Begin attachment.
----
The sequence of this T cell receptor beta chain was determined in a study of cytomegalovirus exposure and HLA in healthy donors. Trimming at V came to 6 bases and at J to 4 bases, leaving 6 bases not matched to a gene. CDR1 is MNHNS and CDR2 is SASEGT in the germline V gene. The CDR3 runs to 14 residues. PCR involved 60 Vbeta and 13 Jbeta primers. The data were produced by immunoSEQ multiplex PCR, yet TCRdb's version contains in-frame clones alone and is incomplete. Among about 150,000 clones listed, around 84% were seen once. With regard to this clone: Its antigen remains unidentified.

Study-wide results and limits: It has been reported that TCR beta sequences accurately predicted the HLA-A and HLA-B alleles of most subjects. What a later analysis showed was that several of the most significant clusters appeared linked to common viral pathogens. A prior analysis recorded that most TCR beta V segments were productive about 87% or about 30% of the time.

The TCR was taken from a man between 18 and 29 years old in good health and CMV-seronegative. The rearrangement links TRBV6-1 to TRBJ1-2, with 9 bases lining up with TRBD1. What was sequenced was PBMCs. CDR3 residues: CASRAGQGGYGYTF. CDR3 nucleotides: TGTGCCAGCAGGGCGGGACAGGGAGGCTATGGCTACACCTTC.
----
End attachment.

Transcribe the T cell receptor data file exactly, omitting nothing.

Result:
The sequence of this T cell receptor beta chain was determined in a study of cytomegalovirus exposure and HLA in healthy donors. Trimming at V came to 6 bases and at J to 4 bases, leaving 6 bases not matched to a gene. CDR1 is MNHNS and CDR2 is SASEGT in the germline V gene. The CDR3 runs to 14 residues. PCR involved 60 Vbeta and 13 Jbeta primers. The data were produced by immunoSEQ multiplex PCR, yet TCRdb's version contains in-frame clones alone and is incomplete. Among about 150,000 clones listed, around 84% were seen once. With regard to this clone: Its antigen remains unidentified.

Study-wide results and limits: It has been reported that TCR beta sequences accurately predicted the HLA-A and HLA-B alleles of most subjects. What a later analysis showed was that several of the most significant clusters appeared linked to common viral pathogens. A prior analysis recorded that most TCR beta V segments were productive about 87% or about 30% of the time.

The TCR was taken from a man between 18 and 29 years old in good health and CMV-seronegative. The rearrangement links TRBV6-1 to TRBJ1-2, with 9 bases lining up with TRBD1. What was sequenced was PBMCs. CDR3 residues: CASRAGQGGYGYTF. CDR3 nucleotides: TGTGCCAGCAGGGCGGGACAGGGAGGCTATGGCTACACCTTC.